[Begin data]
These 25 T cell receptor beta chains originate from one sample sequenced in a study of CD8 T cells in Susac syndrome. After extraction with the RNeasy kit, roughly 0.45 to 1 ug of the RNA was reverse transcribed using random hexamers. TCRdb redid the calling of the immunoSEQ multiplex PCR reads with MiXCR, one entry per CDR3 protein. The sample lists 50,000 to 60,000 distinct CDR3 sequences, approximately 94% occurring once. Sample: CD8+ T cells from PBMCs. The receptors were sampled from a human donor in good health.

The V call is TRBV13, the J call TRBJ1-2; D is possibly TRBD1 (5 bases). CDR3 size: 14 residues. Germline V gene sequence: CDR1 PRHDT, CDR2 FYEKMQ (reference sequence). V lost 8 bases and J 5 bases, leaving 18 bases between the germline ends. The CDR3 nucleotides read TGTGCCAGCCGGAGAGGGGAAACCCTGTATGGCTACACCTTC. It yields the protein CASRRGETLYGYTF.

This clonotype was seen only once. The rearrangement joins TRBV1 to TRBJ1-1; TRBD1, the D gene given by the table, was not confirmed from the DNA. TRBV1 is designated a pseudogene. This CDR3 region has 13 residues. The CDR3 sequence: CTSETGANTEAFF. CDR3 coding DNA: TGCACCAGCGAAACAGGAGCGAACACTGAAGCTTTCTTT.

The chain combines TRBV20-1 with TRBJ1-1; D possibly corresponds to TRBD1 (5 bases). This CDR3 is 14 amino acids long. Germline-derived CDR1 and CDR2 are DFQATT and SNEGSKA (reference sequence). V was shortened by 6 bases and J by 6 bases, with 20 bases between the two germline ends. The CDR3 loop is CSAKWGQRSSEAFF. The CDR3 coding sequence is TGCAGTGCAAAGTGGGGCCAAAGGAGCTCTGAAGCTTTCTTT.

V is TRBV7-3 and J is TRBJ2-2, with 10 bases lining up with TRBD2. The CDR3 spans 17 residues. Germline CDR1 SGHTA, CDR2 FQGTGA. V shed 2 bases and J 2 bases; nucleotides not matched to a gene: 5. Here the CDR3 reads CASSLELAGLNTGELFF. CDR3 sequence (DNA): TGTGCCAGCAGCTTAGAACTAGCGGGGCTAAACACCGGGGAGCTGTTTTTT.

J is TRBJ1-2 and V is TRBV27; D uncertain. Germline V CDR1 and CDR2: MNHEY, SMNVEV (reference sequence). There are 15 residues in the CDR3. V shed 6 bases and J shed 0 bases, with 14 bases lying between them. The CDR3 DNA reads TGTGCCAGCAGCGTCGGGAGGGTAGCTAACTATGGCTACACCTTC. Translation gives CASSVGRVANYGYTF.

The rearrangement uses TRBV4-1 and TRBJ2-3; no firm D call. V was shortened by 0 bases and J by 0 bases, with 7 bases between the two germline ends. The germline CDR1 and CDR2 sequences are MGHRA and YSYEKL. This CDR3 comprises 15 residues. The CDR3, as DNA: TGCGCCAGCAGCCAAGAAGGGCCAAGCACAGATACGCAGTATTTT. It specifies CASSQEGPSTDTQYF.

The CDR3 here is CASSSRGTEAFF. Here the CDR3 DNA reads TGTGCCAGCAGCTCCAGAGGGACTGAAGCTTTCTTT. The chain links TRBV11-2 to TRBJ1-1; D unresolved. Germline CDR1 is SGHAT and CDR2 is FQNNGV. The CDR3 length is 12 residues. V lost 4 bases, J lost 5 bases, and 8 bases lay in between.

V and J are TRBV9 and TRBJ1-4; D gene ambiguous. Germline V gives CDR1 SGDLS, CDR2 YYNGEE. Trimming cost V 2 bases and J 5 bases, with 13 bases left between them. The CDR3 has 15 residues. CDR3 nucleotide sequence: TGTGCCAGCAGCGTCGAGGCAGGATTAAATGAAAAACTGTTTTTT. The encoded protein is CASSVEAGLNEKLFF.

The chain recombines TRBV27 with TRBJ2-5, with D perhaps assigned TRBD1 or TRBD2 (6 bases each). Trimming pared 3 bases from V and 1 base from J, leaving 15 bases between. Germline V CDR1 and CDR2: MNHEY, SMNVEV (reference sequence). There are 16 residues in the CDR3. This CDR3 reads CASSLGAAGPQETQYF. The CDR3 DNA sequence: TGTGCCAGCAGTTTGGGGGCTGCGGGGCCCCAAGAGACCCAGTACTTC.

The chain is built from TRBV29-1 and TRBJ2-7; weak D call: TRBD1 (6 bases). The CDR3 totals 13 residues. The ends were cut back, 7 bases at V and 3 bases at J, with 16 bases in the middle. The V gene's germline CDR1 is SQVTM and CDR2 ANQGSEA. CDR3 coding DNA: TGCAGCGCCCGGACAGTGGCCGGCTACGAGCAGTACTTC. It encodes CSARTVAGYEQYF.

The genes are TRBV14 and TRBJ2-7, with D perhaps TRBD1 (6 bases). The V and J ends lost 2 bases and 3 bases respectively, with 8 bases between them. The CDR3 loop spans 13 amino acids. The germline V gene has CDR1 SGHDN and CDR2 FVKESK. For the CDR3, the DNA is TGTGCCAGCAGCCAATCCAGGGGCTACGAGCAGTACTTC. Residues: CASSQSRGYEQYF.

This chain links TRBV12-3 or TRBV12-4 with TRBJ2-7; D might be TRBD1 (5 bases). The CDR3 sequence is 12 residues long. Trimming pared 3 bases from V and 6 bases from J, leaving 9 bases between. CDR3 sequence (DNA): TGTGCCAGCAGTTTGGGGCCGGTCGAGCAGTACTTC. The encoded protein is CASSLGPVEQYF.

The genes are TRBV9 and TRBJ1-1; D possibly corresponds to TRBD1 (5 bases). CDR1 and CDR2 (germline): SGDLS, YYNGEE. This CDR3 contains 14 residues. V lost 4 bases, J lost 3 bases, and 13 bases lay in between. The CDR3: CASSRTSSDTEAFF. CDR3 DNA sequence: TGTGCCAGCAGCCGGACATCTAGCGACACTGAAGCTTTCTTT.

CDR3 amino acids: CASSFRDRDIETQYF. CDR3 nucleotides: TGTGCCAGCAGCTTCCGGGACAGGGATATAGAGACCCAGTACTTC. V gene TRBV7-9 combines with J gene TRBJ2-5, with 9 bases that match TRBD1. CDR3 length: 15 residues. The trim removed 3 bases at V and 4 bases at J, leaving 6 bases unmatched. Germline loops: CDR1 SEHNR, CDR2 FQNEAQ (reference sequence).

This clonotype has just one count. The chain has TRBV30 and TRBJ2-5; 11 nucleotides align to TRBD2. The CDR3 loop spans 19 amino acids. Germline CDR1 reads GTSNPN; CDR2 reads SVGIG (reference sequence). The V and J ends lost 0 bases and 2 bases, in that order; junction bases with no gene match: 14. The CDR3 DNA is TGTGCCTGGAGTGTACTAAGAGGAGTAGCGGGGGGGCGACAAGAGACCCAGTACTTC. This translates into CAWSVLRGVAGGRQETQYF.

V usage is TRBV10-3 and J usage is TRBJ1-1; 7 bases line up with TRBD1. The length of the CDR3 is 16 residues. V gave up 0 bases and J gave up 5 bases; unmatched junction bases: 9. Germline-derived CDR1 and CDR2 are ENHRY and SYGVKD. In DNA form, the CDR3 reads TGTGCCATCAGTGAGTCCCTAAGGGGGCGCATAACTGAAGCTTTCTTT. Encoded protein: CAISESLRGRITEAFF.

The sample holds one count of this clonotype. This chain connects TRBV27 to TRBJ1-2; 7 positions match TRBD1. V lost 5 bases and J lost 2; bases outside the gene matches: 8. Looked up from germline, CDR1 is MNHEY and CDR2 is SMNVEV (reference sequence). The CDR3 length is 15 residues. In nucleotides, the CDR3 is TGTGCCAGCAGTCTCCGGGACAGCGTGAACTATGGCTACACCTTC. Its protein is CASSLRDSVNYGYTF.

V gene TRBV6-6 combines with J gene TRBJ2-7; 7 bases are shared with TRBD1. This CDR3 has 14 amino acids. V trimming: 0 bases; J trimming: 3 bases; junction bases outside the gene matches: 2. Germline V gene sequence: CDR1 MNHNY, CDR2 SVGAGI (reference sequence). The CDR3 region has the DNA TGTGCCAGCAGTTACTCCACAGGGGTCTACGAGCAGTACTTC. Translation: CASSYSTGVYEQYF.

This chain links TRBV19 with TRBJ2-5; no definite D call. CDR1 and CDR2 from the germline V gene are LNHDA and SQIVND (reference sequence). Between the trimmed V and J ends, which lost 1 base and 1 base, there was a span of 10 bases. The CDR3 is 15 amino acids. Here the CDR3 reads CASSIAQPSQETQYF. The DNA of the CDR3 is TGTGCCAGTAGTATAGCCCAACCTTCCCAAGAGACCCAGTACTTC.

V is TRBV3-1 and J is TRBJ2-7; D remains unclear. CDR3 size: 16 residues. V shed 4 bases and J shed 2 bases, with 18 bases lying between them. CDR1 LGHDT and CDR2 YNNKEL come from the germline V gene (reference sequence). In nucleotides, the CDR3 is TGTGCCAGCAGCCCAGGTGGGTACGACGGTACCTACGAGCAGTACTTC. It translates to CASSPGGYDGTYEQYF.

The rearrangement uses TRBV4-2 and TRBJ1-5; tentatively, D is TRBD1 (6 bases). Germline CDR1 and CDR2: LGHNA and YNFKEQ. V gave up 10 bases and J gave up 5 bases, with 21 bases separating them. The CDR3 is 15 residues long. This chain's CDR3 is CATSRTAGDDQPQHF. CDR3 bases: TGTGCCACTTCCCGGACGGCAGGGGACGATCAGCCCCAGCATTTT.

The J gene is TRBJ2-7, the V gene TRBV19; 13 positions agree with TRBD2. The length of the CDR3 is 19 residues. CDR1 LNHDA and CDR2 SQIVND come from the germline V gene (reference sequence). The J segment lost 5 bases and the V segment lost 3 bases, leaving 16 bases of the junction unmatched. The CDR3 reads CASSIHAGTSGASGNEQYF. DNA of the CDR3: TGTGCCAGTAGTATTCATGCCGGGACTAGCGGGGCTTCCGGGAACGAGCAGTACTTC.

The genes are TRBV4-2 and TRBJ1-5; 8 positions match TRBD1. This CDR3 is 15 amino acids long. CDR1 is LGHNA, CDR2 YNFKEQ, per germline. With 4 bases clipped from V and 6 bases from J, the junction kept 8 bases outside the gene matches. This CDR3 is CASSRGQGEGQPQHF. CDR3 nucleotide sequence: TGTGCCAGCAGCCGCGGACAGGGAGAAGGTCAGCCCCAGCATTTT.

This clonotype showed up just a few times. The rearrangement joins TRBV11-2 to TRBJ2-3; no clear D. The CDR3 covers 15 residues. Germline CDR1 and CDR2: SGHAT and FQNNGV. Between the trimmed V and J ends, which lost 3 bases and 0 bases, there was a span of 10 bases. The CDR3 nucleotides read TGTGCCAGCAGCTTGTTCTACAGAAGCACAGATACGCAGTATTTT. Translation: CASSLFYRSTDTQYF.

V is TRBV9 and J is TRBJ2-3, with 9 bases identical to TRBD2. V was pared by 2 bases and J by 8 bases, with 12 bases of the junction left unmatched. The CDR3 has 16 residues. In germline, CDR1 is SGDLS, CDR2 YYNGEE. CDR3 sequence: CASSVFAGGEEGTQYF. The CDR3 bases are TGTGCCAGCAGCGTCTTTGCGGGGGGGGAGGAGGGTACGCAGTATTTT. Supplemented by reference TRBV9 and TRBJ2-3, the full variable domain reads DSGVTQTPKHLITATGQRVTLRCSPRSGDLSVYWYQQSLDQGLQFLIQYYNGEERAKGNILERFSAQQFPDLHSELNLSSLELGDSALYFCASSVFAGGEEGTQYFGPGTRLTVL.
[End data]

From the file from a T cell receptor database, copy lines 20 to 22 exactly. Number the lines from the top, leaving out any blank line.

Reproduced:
This chain links TRBV19 with TRBJ2-5; no definite D call. CDR1 and CDR2 from the germline V gene are LNHDA and SQIVND (reference sequence). Between the trimmed V and J ends, which lost 1 base and 1 base, there was a span of 10 bases. The CDR3 is 15 amino acids. Here the CDR3 reads CASSIAQPSQETQYF. The DNA of the CDR3 is TGTGCCAGTAGTATAGCCCAACCTTCCCAAGAGACCCAGTACTTC.

V is TRBV3-1 and J is TRBJ2-7; D remains unclear. CDR3 size: 16 residues. V shed 4 bases and J shed 2 bases, with 18 bases lying between them. CDR1 LGHDT and CDR2 YNNKEL come from the germline V gene (reference sequence). In nucleotides, the CDR3 is TGTGCCAGCAGCCCAGGTGGGTACGACGGTACCTACGAGCAGTACTTC. It translates to CASSPGGYDGTYEQYF.

The rearrangement uses TRBV4-2 and TRBJ1-5; tentatively, D is TRBD1 (6 bases). Germline CDR1 and CDR2: LGHNA and YNFKEQ. V gave up 10 bases and J gave up 5 bases, with 21 bases separating them. The CDR3 is 15 residues long. This chain's CDR3 is CATSRTAGDDQPQHF. CDR3 bases: TGTGCCACTTCCCGGACGGCAGGGGACGATCAGCCCCAGCATTTT.